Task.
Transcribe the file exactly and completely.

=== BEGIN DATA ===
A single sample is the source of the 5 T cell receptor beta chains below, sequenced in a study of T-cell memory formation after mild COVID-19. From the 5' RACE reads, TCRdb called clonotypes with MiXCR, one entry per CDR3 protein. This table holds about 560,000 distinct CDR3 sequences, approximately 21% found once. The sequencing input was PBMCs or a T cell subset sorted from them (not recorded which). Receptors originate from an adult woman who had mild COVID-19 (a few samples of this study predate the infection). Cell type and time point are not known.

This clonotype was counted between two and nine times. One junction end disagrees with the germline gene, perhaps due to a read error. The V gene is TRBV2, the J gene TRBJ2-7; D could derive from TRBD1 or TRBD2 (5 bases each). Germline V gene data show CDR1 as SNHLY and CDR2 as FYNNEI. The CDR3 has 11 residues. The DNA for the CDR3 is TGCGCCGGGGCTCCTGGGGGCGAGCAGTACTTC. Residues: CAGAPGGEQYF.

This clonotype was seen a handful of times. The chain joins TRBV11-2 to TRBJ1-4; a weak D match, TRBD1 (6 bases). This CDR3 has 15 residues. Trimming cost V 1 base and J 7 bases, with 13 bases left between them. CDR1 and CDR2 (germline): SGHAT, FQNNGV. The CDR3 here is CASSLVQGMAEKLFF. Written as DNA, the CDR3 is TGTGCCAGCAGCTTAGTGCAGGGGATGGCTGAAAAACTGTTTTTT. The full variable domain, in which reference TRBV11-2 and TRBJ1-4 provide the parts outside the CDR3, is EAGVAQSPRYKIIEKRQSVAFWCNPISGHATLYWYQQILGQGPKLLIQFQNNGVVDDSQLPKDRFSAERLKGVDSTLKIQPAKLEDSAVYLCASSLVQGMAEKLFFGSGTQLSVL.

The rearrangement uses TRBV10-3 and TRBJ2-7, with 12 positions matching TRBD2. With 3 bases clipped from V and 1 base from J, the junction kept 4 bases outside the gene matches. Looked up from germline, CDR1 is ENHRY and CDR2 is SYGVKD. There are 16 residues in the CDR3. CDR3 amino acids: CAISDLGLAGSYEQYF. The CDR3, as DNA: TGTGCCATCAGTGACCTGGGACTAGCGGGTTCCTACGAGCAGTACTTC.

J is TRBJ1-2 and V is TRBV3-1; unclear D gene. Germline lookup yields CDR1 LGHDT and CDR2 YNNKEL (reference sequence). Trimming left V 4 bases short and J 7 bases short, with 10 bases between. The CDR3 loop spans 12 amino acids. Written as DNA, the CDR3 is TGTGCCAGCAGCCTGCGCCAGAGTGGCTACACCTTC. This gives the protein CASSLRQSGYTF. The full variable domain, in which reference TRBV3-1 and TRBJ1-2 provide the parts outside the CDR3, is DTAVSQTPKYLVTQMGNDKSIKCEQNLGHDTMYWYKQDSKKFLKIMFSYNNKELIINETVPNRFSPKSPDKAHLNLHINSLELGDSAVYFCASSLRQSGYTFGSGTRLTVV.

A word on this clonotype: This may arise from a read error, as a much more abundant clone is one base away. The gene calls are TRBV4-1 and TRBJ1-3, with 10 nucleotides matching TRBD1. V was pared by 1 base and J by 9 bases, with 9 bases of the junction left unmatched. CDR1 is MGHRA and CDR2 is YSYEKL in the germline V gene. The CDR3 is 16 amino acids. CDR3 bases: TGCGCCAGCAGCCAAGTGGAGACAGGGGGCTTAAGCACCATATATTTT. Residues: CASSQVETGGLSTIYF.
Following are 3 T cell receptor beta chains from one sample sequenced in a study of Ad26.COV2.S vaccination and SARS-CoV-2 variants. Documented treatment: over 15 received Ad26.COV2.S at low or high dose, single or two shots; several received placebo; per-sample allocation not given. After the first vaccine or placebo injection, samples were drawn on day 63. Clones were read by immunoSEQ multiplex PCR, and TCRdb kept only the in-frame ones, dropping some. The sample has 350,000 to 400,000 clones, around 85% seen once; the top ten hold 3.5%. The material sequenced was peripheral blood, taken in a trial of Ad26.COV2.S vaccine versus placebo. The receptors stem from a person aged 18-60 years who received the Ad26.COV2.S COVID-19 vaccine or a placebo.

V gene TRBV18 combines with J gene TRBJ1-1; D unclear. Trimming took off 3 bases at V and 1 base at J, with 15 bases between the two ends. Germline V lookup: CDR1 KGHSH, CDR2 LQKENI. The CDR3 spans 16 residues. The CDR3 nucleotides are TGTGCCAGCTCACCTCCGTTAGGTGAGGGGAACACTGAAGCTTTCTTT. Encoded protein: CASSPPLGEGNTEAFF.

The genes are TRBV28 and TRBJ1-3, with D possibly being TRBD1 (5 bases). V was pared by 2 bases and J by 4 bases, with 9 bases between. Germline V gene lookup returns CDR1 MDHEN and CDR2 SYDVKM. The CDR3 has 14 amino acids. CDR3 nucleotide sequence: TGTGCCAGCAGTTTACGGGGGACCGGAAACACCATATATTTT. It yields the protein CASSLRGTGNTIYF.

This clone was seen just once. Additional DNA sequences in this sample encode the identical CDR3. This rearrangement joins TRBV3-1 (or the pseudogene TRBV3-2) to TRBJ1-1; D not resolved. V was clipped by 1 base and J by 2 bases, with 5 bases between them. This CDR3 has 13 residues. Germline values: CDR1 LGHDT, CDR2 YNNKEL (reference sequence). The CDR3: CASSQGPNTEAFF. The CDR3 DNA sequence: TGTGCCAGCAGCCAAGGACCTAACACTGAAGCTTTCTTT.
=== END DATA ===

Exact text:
A single sample is the source of the 5 T cell receptor beta chains below, sequenced in a study of T-cell memory formation after mild COVID-19. From the 5' RACE reads, TCRdb called clonotypes with MiXCR, one entry per CDR3 protein. This table holds about 560,000 distinct CDR3 sequences, approximately 21% found once. The sequencing input was PBMCs or a T cell subset sorted from them (not recorded which). Receptors originate from an adult woman who had mild COVID-19 (a few samples of this study predate the infection). Cell type and time point are not known.

This clonotype was counted between two and nine times. One junction end disagrees with the germline gene, perhaps due to a read error. The V gene is TRBV2, the J gene TRBJ2-7; D could derive from TRBD1 or TRBD2 (5 bases each). Germline V gene data show CDR1 as SNHLY and CDR2 as FYNNEI. The CDR3 has 11 residues. The DNA for the CDR3 is TGCGCCGGGGCTCCTGGGGGCGAGCAGTACTTC. Residues: CAGAPGGEQYF.

This clonotype was seen a handful of times. The chain joins TRBV11-2 to TRBJ1-4; a weak D match, TRBD1 (6 bases). This CDR3 has 15 residues. Trimming cost V 1 base and J 7 bases, with 13 bases left between them. CDR1 and CDR2 (germline): SGHAT, FQNNGV. The CDR3 here is CASSLVQGMAEKLFF. Written as DNA, the CDR3 is TGTGCCAGCAGCTTAGTGCAGGGGATGGCTGAAAAACTGTTTTTT. The full variable domain, in which reference TRBV11-2 and TRBJ1-4 provide the parts outside the CDR3, is EAGVAQSPRYKIIEKRQSVAFWCNPISGHATLYWYQQILGQGPKLLIQFQNNGVVDDSQLPKDRFSAERLKGVDSTLKIQPAKLEDSAVYLCASSLVQGMAEKLFFGSGTQLSVL.

The rearrangement uses TRBV10-3 and TRBJ2-7, with 12 positions matching TRBD2. With 3 bases clipped from V and 1 base from J, the junction kept 4 bases outside the gene matches. Looked up from germline, CDR1 is ENHRY and CDR2 is SYGVKD. There are 16 residues in the CDR3. CDR3 amino acids: CAISDLGLAGSYEQYF. The CDR3, as DNA: TGTGCCATCAGTGACCTGGGACTAGCGGGTTCCTACGAGCAGTACTTC.

J is TRBJ1-2 and V is TRBV3-1; unclear D gene. Germline lookup yields CDR1 LGHDT and CDR2 YNNKEL (reference sequence). Trimming left V 4 bases short and J 7 bases short, with 10 bases between. The CDR3 loop spans 12 amino acids. Written as DNA, the CDR3 is TGTGCCAGCAGCCTGCGCCAGAGTGGCTACACCTTC. This gives the protein CASSLRQSGYTF. The full variable domain, in which reference TRBV3-1 and TRBJ1-2 provide the parts outside the CDR3, is DTAVSQTPKYLVTQMGNDKSIKCEQNLGHDTMYWYKQDSKKFLKIMFSYNNKELIINETVPNRFSPKSPDKAHLNLHINSLELGDSAVYFCASSLRQSGYTFGSGTRLTVV.

A word on this clonotype: This may arise from a read error, as a much more abundant clone is one base away. The gene calls are TRBV4-1 and TRBJ1-3, with 10 nucleotides matching TRBD1. V was pared by 1 base and J by 9 bases, with 9 bases of the junction left unmatched. CDR1 is MGHRA and CDR2 is YSYEKL in the germline V gene. The CDR3 is 16 amino acids. CDR3 bases: TGCGCCAGCAGCCAAGTGGAGACAGGGGGCTTAAGCACCATATATTTT. Residues: CASSQVETGGLSTIYF.
Following are 3 T cell receptor beta chains from one sample sequenced in a study of Ad26.COV2.S vaccination and SARS-CoV-2 variants. Documented treatment: over 15 received Ad26.COV2.S at low or high dose, single or two shots; several received placebo; per-sample allocation not given. After the first vaccine or placebo injection, samples were drawn on day 63. Clones were read by immunoSEQ multiplex PCR, and TCRdb kept only the in-frame ones, dropping some. The sample has 350,000 to 400,000 clones, around 85% seen once; the top ten hold 3.5%. The material sequenced was peripheral blood, taken in a trial of Ad26.COV2.S vaccine versus placebo. The receptors stem from a person aged 18-60 years who received the Ad26.COV2.S COVID-19 vaccine or a placebo.

V gene TRBV18 combines with J gene TRBJ1-1; D unclear. Trimming took off 3 bases at V and 1 base at J, with 15 bases between the two ends. Germline V lookup: CDR1 KGHSH, CDR2 LQKENI. The CDR3 spans 16 residues. The CDR3 nucleotides are TGTGCCAGCTCACCTCCGTTAGGTGAGGGGAACACTGAAGCTTTCTTT. Encoded protein: CASSPPLGEGNTEAFF.

The genes are TRBV28 and TRBJ1-3, with D possibly being TRBD1 (5 bases). V was pared by 2 bases and J by 4 bases, with 9 bases between. Germline V gene lookup returns CDR1 MDHEN and CDR2 SYDVKM. The CDR3 has 14 amino acids. CDR3 nucleotide sequence: TGTGCCAGCAGTTTACGGGGGACCGGAAACACCATATATTTT. It yields the protein CASSLRGTGNTIYF.

This clone was seen just once. Additional DNA sequences in this sample encode the identical CDR3. This rearrangement joins TRBV3-1 (or the pseudogene TRBV3-2) to TRBJ1-1; D not resolved. V was clipped by 1 base and J by 2 bases, with 5 bases between them. This CDR3 has 13 residues. Germline values: CDR1 LGHDT, CDR2 YNNKEL (reference sequence). The CDR3: CASSQGPNTEAFF. The CDR3 DNA sequence: TGTGCCAGCAGCCAAGGACCTAACACTGAAGCTTTCTTT.